September 28, 2018 Practice Points

Court Recognizes Broad Rule of Admissibility for Opinion Testimony

The Georgia Court of Appeals recognized a broad rule of admissibility for opinion testimony that is a potential boon to policyholders and significant risk to insurers in first party cases

by Nick Panayotopoulos and Alan Holcomb

In a unanimous decision of the New Jersey Supreme Court, New Jersey has joined the states adopting a heightened standard for the admissibility of expert testimony. In re: Accutane Litigation, No. A-25-2017-079958 (N.J. Sup. Ct. August 1, 2018), https://law.justia.com/cases/new-jersey/supreme-court/2018/a-25-17.html addressed the admissibility of expert testimony proffered by a 2,000-member class that alleged a causal connection between use of the drug Accutane and the incidence of the chronic bowel illness Crohn’s disease. The proposed expert testimony was in direct conflict with a number of epidemiological studies finding no causal relationship between Accutane use and the development of Crohn’s disease.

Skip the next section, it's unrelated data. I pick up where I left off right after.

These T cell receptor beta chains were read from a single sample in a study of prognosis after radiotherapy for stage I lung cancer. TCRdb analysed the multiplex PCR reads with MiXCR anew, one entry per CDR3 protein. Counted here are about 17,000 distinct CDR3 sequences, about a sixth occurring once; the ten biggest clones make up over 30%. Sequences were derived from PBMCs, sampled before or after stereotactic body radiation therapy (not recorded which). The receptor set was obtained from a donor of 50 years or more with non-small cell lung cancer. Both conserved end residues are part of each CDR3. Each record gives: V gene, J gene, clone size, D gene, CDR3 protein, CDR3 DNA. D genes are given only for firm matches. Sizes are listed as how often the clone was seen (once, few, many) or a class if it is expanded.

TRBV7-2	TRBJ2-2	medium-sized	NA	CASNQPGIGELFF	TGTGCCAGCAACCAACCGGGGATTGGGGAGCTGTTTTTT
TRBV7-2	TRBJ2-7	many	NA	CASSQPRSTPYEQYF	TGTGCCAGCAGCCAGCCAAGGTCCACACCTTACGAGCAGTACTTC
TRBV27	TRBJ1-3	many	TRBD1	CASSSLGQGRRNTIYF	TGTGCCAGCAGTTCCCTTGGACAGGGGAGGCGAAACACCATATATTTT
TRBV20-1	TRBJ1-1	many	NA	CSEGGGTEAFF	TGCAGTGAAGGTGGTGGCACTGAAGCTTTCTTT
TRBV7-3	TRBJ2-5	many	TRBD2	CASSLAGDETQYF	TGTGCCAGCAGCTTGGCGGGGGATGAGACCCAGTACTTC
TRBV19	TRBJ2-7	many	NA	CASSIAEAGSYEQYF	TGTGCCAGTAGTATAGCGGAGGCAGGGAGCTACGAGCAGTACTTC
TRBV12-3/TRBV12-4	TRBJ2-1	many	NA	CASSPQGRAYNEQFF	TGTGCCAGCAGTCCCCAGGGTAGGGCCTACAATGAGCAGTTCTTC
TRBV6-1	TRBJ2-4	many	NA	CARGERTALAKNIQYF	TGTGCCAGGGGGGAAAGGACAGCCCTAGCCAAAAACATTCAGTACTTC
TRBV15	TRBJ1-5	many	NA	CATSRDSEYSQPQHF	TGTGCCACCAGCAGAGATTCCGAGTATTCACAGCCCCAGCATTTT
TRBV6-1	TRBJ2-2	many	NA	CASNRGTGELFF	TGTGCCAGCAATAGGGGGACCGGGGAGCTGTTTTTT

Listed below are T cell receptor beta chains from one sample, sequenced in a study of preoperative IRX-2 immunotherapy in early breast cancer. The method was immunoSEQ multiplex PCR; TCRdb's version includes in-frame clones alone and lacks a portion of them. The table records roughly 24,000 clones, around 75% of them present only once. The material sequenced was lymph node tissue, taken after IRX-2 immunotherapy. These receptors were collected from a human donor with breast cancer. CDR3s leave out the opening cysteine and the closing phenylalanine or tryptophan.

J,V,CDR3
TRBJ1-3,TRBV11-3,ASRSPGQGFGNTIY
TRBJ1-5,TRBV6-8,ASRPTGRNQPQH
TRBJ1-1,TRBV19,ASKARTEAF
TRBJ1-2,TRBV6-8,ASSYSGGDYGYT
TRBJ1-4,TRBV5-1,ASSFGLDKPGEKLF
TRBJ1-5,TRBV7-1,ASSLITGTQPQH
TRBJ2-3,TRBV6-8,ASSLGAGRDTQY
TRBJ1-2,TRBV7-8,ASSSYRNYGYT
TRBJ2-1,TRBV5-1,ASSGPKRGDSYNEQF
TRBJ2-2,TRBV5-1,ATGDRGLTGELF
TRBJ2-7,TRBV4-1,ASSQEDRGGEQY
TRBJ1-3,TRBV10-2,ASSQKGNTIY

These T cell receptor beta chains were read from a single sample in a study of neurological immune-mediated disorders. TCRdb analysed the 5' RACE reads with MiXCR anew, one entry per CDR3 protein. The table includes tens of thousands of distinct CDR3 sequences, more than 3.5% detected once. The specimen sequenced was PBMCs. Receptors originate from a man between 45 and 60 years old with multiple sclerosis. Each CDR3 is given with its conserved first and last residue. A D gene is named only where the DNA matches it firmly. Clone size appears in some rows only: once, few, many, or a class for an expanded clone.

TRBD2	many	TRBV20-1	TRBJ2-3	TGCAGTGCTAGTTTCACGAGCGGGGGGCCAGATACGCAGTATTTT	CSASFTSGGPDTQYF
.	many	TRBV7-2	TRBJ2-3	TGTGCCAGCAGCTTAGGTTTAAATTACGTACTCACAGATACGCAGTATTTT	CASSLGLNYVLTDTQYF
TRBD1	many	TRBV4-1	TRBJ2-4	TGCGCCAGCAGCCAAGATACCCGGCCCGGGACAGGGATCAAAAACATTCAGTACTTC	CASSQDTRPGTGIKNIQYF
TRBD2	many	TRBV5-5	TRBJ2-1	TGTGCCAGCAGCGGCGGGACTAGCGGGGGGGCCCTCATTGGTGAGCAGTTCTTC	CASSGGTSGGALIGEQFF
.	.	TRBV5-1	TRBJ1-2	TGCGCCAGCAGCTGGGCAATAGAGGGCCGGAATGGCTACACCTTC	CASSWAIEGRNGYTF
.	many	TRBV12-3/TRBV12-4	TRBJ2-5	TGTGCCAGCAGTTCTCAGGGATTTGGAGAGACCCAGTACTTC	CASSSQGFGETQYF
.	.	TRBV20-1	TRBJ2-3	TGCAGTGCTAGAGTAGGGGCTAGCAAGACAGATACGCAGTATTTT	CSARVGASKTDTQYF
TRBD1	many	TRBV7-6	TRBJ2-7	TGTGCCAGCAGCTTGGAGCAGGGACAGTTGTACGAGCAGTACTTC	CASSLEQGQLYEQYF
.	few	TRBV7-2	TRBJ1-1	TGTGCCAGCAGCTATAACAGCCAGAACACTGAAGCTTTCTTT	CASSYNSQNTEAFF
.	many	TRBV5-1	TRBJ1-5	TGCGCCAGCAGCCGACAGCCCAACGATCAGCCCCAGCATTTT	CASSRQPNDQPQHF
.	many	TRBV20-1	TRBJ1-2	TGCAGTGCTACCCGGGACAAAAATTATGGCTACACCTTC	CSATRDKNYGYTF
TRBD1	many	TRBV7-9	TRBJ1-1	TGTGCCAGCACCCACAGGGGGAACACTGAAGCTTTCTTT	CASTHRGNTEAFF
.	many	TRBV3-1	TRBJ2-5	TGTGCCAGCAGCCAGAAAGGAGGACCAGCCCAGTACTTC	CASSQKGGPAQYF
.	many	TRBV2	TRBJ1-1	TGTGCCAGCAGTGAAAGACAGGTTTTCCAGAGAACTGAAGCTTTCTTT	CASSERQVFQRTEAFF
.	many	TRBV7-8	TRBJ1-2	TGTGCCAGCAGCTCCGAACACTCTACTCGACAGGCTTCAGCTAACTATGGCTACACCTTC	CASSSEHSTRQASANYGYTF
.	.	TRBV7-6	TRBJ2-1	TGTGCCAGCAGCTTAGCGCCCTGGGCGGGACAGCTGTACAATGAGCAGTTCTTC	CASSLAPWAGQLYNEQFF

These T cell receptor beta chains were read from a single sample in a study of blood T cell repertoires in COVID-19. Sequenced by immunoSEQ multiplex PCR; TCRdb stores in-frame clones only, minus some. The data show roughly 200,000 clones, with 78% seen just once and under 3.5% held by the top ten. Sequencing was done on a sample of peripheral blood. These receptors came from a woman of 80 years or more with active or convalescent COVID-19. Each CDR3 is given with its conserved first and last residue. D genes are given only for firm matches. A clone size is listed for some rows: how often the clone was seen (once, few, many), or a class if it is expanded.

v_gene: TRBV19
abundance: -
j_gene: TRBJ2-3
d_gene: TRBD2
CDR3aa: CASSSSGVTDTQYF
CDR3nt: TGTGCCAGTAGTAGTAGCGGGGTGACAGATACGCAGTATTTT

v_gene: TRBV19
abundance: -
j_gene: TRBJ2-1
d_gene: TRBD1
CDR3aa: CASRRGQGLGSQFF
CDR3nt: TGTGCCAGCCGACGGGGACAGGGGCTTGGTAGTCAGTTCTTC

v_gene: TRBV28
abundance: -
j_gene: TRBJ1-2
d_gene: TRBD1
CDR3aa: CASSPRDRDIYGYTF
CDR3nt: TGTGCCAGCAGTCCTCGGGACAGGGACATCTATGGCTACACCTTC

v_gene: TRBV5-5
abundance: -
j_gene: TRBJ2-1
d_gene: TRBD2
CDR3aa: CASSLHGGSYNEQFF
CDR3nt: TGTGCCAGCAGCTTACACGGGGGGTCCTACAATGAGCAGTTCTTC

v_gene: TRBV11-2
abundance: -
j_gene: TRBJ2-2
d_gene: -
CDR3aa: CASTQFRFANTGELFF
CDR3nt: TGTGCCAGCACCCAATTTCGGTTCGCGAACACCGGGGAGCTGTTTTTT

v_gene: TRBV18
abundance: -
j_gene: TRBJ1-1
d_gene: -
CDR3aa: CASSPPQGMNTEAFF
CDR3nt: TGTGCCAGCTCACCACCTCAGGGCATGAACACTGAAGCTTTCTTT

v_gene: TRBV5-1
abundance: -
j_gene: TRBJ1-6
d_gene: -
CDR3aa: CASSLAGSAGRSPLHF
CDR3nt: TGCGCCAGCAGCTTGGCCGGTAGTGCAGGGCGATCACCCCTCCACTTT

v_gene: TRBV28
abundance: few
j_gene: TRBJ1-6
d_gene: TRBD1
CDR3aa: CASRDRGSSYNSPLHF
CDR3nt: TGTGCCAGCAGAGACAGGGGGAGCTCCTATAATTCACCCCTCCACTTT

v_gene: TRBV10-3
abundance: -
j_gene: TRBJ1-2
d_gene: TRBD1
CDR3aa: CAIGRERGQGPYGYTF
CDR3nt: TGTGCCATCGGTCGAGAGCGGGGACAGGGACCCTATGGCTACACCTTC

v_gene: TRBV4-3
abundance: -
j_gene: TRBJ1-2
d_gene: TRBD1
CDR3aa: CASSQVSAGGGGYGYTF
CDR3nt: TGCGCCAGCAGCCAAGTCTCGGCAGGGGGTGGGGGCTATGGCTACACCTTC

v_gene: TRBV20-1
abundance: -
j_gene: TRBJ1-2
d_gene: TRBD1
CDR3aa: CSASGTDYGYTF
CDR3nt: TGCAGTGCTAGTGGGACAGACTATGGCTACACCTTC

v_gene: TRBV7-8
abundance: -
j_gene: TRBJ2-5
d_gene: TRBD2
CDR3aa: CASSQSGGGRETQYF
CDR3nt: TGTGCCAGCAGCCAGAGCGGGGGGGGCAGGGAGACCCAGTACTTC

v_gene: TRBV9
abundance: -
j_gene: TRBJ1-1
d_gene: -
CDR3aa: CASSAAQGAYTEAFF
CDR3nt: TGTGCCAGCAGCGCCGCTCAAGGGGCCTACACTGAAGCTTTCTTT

In its decision, the court addressed three issues: 1) whether the trial court properly excluded plaintiffs’ experts’ testimony; 2) whether the correct standard was applied; and 3) whether New Jersey’s standard for assessing the reliability of expert testimony required clarification.

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